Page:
Nonetheless, EBLEX states that the price differential it is still higher than it was for much of the first half of 2013 and is still relatively high in the historical context. As such, it says it remains likely that the pressure on the UK market is set to continue until supplies tighten or demand improves markedly.
There are 14 times more Irish people looking to adopt children than there are children available to adopt
However the Children’s Rights Alliance has warned that Ireland must not adopt from countries not inside The Hague recommendations.
Irish politicians heard today that there are 14 times more Irish people looking to adopt than there are children available.
The discussion at today’s Oireachtas Committee on Health and Children centred on the number of couples looking to adopt, which far exceeds the number of children.
Witnesses at the committee were giving evidence about Ireland’s relationship with other countries in terms of adoption. Current legislation only allows for adoptions between certain nations, restricting the number of children that can be adopted into the country.
The Children’s Rights Alliance argued that Ireland must continue to work within The Hague convention countries as adoptions outside of these countries can be perceived as ‘corrupt’.
Maria Corbett from the Alliance said The Hague sets out the minimum requirements for countries that children are being adopted from.
If we go outside these countries, we cannot trust their procedures.
“They can be involved in child trafficking and even deception of parents for profit.”
She said, “I understand the pain of parents and I don’t want to stigmatise children currently living in Ireland who have been adopted from Vietnam or Russia but we are not able to trust policies in non-Hague countries.”
“We have to resist the emotional request from families to move outside of Hague.”
Trish Connolly from the International Adoption Association told the committee, “I have a nine-year-old at home. She can hear the radio, she can watch Prime Time.
On the way into school she asked me, ‘Mummy was I stolen? Mummy how much did you pay for me?’.
The Irish experiences: The TD Clare Daly said there’s no doubt that many of the children who left Irish institutions and were adopted by Americans went into loving homes but that is not the issue.
“The issue is what happens down the line as every child will want to find out about their birth parents.”
Susan Lohan from Adoption Rights Alliance highlighted that we have no idea how these countries will deal with people who come back looking for records.
“If you respect children’s rights we cannot entertain working with countries outside The Hague.
We know all too well that adoption can be corrupted.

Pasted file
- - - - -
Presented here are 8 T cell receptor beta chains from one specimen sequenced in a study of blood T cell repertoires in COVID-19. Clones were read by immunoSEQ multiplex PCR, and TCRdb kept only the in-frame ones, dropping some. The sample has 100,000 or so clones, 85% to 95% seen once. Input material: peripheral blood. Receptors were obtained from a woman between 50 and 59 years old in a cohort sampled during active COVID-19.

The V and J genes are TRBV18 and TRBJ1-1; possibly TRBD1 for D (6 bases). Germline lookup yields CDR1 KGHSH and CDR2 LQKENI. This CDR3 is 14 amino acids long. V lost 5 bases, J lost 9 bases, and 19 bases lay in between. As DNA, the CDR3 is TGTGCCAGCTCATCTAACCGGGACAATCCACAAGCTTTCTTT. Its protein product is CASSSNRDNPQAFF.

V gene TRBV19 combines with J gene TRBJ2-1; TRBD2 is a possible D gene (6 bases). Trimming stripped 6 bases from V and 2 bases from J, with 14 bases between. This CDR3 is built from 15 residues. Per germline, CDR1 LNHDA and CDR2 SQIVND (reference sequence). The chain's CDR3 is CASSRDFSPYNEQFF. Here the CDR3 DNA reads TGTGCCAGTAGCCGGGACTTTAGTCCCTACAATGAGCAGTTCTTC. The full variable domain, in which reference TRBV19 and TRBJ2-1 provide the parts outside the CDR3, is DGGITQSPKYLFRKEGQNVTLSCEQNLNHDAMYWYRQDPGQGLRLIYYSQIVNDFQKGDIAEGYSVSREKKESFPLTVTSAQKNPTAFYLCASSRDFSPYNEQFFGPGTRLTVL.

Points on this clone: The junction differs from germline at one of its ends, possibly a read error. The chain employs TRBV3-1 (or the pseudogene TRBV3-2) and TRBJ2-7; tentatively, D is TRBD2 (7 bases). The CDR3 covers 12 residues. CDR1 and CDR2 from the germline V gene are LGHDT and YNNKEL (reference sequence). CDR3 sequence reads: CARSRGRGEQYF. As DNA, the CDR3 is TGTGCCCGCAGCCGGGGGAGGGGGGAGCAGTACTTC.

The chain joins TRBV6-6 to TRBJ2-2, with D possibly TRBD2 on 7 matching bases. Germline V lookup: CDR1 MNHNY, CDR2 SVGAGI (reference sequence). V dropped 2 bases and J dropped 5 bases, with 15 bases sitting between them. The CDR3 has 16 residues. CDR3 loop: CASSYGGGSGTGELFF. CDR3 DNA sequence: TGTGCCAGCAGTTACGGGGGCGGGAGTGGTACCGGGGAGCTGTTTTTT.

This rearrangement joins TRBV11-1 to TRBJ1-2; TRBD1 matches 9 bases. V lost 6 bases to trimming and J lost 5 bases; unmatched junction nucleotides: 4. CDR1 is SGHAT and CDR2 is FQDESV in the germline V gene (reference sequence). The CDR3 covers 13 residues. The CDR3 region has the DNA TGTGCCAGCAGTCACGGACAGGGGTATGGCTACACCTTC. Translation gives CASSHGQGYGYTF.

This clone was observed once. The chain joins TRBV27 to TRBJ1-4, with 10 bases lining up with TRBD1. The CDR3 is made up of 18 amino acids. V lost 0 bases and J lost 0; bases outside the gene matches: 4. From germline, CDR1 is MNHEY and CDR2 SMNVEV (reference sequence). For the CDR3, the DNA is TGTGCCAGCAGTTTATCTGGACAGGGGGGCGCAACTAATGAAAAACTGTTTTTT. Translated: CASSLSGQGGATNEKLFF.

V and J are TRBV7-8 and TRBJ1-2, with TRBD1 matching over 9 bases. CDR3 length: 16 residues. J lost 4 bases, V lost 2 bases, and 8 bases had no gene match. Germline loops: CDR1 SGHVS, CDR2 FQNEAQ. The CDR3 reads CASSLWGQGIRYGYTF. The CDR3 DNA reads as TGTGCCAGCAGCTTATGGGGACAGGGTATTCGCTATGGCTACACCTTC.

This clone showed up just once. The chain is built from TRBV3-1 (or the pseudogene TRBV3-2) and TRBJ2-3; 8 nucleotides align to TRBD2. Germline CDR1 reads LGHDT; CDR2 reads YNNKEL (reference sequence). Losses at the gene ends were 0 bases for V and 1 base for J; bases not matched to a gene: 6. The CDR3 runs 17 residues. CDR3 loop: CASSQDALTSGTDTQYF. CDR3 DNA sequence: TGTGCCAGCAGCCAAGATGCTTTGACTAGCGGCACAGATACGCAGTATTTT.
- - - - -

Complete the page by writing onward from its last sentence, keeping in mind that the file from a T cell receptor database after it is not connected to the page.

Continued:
Too restrictive: Coming from a different perspective, Ruth Lennon from the International Adoption Association said that the Adoption Act is too restrictive.
“Just over 18 million children worldwide have lost both their parents.
There are still 100,000 children languishing in institutions worldwide.
She added, “We’re concerned intercountry adoption has no direction.”
During his testimony, Kiernan Gildea from the Adoption Authority of Ireland said that there are at least 14 times more couples wanting to adopt children than there are children available in Ireland.
He said that most prospective parents want to adopt young and healthy infants.
However he added that older children and children with disabilities remain in orphanages.
“There is no doubt that there are children available in Ethiopia but they don’t have the infrastructure in place, they have said no to a bilateral agreement.
What can we do in that situation, we can’t force them.
He also added that the number of children available for adoption is decreasing worldwide.
Big concerns at slow progress of Irish ‘digital media strategy policy’ among Irish SMEs
Puttnam notes steps forward around education and the elderly but says ‘urgency’ needed
Ireland’s “digital champion” Lord David Puttnam is disappointed with the progress of the National Digital Strategy for small and medium businesses but says the scheme is making good progress in other areas.
The State’s “digital champion” Lord David Puttnam is disappointed with the progress of the National Digital Strategy among small and medium businesses but says the scheme is making good progress in other areas.
Lord Putnam said the digital strategy has made “pleasantly surprising” progress in education and in helping elderly people to use the internet but “SMEs haven’t done as well as I’d hoped”.